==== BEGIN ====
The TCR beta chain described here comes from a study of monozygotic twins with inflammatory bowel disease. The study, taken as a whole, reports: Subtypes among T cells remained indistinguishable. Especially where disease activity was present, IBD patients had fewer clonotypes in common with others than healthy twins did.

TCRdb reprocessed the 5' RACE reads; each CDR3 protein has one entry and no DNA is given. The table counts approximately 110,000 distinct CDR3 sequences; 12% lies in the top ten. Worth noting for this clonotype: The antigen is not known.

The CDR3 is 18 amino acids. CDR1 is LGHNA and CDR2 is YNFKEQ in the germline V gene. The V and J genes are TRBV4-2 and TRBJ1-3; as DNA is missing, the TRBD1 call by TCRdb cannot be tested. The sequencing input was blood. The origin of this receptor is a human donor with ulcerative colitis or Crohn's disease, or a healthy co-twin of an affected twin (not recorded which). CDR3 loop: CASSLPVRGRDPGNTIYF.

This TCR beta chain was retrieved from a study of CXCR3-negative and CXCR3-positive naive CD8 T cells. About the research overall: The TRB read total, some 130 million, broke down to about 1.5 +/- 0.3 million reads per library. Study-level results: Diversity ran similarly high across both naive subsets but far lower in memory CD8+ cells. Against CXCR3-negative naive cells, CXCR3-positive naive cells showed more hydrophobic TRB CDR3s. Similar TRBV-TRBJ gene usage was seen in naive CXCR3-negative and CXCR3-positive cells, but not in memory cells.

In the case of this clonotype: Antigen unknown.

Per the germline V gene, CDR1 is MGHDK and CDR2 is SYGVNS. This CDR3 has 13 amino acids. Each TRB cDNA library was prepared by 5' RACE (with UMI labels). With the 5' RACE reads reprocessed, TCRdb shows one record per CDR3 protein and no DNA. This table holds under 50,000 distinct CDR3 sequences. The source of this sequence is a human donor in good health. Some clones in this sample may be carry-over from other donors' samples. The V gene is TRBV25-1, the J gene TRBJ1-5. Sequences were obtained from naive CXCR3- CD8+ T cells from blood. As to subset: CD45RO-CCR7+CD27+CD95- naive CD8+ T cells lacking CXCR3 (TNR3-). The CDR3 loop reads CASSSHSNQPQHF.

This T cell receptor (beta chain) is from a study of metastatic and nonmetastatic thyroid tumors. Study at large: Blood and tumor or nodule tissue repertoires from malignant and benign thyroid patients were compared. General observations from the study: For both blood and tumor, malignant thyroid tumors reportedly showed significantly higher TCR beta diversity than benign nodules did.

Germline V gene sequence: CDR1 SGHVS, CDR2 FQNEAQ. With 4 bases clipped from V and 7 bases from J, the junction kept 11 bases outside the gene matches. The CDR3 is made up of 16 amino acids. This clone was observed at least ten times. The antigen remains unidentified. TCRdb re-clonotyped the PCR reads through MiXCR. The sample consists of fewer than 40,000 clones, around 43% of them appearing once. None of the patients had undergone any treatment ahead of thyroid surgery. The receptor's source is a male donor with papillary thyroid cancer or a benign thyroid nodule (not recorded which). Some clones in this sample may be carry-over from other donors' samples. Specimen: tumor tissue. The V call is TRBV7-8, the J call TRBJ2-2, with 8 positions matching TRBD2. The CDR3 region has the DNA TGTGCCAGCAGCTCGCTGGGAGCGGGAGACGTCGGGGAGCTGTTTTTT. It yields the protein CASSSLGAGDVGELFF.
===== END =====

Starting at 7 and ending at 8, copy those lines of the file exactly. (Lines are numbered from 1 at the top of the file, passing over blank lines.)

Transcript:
This T cell receptor (beta chain) is from a study of metastatic and nonmetastatic thyroid tumors. Study at large: Blood and tumor or nodule tissue repertoires from malignant and benign thyroid patients were compared. General observations from the study: For both blood and tumor, malignant thyroid tumors reportedly showed significantly higher TCR beta diversity than benign nodules did.

Germline V gene sequence: CDR1 SGHVS, CDR2 FQNEAQ. With 4 bases clipped from V and 7 bases from J, the junction kept 11 bases outside the gene matches. The CDR3 is made up of 16 amino acids. This clone was observed at least ten times. The antigen remains unidentified. TCRdb re-clonotyped the PCR reads through MiXCR. The sample consists of fewer than 40,000 clones, around 43% of them appearing once. None of the patients had undergone any treatment ahead of thyroid surgery. The receptor's source is a male donor with papillary thyroid cancer or a benign thyroid nodule (not recorded which). Some clones in this sample may be carry-over from other donors' samples. Specimen: tumor tissue. The V call is TRBV7-8, the J call TRBJ2-2, with 8 positions matching TRBD2. The CDR3 region has the DNA TGTGCCAGCAGCTCGCTGGGAGCGGGAGACGTCGGGGAGCTGTTTTTT. It yields the protein CASSSLGAGDVGELFF.